USAID Announces Project to Help Counter Trafficking in Persons in Thailand

REPORT from US Agency for International Development on Reliefweb,

BANGKOK, January 31, 2018 – Today, the U.S. Agency for International Development (USAID) announced a five-year, $10 million initiative to assist the people and Government of Thailand in their ongoing efforts to counter human trafficking. Implemented by Winrock International and partners, the USAID Thailand Counter Trafficking in Persons (USAID Thailand CTIP) project will examine the scope of trafficked labor, empower at-risk populations and help strengthen victim protection systems.

Drawing on international best practices and local knowledge, activities will include partnerships with the private sector to reduce labor exploitation; behavior change communications to address discrimination of at-risk groups; and information, services and support networks for the vulnerable and for trafficking survivors.

“The U.S. Government remains committed to collaborating with countries around the world to better understand the causes of human trafficking and take concrete steps to end this scourge,” said U.S. Ambassador to Thailand, Glyn Davies. “Working in partnership with Thai authorities and the private sector, we look forward to this promising new activity that will help protect the vulnerable and care for all who have been victimized by this deplorable crime.”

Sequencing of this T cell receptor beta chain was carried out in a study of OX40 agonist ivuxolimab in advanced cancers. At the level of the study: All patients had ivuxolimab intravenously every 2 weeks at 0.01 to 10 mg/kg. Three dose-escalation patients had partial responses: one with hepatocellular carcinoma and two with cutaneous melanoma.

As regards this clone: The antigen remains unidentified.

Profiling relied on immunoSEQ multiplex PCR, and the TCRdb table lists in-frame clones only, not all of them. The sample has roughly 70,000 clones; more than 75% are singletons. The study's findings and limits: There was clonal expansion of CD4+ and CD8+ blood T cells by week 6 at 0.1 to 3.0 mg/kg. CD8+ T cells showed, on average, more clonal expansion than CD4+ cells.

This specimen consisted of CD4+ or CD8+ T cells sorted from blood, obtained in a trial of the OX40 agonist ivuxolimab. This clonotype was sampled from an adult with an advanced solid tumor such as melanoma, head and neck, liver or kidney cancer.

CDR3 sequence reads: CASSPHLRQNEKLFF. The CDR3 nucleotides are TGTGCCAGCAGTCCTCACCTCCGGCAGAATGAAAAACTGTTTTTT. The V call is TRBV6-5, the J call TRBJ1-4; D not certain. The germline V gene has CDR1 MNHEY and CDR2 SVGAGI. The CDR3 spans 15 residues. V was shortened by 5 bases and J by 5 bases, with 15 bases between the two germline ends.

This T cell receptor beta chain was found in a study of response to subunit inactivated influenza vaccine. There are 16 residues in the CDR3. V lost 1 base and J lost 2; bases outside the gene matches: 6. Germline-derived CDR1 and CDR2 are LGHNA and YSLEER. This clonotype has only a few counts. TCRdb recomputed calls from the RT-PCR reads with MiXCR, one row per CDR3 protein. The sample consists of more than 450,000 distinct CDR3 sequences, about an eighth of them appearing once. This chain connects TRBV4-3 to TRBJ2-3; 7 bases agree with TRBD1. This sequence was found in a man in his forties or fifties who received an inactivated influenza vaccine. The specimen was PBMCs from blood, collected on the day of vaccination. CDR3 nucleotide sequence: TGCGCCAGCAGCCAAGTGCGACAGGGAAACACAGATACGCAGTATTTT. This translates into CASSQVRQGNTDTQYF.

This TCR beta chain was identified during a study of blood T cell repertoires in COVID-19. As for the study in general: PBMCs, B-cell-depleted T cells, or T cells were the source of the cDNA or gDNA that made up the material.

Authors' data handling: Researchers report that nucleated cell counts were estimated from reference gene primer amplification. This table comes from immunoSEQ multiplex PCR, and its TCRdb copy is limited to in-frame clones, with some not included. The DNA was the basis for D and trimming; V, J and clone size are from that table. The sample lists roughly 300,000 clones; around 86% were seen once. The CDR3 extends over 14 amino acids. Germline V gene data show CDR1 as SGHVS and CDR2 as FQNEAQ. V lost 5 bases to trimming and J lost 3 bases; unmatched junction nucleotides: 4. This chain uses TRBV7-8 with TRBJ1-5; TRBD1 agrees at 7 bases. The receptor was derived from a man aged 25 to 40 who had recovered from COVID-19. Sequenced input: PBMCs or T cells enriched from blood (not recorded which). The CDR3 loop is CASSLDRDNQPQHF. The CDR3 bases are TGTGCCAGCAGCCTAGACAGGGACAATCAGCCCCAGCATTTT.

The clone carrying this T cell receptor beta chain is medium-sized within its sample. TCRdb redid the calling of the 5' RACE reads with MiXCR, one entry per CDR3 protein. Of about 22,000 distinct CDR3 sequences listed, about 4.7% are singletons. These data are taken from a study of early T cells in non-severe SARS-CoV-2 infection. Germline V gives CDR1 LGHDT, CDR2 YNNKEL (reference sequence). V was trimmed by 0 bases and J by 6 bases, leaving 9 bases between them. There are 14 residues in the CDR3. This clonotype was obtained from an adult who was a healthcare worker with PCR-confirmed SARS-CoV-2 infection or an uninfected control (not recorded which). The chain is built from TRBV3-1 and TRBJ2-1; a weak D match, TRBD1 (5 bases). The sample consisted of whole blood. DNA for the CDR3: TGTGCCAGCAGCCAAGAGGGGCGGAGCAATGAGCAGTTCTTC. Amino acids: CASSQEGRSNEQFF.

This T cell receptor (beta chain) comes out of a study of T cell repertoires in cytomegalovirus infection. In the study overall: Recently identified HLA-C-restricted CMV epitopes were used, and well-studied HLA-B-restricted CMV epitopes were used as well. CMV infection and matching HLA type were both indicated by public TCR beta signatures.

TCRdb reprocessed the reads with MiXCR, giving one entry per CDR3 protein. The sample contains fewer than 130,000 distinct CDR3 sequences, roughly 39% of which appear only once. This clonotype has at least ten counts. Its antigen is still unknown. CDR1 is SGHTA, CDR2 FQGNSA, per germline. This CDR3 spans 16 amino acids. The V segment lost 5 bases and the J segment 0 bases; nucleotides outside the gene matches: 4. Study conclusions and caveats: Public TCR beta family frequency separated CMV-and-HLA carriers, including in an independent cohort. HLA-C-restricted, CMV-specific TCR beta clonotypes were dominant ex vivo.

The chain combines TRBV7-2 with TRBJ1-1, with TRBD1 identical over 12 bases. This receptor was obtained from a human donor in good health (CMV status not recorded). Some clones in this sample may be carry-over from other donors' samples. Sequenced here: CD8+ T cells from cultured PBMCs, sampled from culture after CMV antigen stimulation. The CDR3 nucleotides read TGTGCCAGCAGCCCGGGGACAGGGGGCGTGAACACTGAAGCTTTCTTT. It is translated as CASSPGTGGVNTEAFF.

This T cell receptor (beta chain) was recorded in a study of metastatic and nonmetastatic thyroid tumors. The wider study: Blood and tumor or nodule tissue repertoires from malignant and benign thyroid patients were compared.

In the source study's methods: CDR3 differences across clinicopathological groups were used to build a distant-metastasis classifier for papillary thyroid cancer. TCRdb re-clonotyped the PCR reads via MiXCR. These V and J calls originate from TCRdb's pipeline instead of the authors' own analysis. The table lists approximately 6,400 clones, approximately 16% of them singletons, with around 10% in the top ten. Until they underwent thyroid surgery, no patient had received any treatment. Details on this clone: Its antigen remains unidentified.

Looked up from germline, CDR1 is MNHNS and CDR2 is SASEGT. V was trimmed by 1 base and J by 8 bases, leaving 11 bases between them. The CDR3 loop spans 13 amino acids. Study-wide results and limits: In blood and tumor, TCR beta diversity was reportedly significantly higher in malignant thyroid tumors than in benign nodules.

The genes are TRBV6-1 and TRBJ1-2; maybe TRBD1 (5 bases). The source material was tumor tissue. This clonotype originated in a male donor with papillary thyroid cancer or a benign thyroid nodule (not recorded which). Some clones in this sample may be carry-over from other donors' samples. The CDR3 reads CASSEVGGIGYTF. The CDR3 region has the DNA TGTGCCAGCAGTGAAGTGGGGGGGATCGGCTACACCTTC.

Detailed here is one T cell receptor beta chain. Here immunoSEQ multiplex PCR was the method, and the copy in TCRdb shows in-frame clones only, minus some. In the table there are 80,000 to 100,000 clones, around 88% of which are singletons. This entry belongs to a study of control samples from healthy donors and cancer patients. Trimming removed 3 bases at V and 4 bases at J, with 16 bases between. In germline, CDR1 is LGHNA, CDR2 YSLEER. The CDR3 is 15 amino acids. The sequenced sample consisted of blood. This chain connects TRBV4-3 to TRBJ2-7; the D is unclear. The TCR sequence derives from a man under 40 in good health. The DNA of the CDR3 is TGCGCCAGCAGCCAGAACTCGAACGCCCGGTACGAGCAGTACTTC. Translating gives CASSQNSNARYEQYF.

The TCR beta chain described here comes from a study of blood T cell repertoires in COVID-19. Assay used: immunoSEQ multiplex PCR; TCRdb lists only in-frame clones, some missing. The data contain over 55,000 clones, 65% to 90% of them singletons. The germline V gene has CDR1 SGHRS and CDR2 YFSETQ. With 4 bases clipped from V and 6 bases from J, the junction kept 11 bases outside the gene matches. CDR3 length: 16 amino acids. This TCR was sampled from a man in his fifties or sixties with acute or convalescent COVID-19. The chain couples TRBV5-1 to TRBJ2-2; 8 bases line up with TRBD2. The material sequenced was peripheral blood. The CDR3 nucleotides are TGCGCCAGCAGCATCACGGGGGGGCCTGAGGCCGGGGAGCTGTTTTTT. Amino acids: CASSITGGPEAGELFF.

In the first year, the project team will launch fact-finding activities initially in Bangkok, Chiang Rai, Sakaew and Surathani, focusing on the agriculture, construction and fishing and seafood processing sectors. In addition, the project will collaborate with the Ministry of Social Development and Human Security and government officials at the national, regional and local level to identify gaps in systems and services for victims of trafficking. USAID Thailand CTIP will also engage with businesses and employers who are actively working to mitigate human trafficking risks to explore opportunities for partnership and cooperation.

Thailand’s reliance on migrant workers and reported abuses in several export-oriented industries has heightened international and domestic attention to trafficking in persons and labor exploitation. This has spurred action to improve enforcement of relevant international and domestic policies and laws. This project will work with local organizations and the private sector to encourage Thai producers and suppliers to comply with labor standards. It will also work with the Royal Thai Government to improve rights-based protections for those suffering abuse and address U.S. Department of State’s 2017 Trafficking in Persons Report recommendations.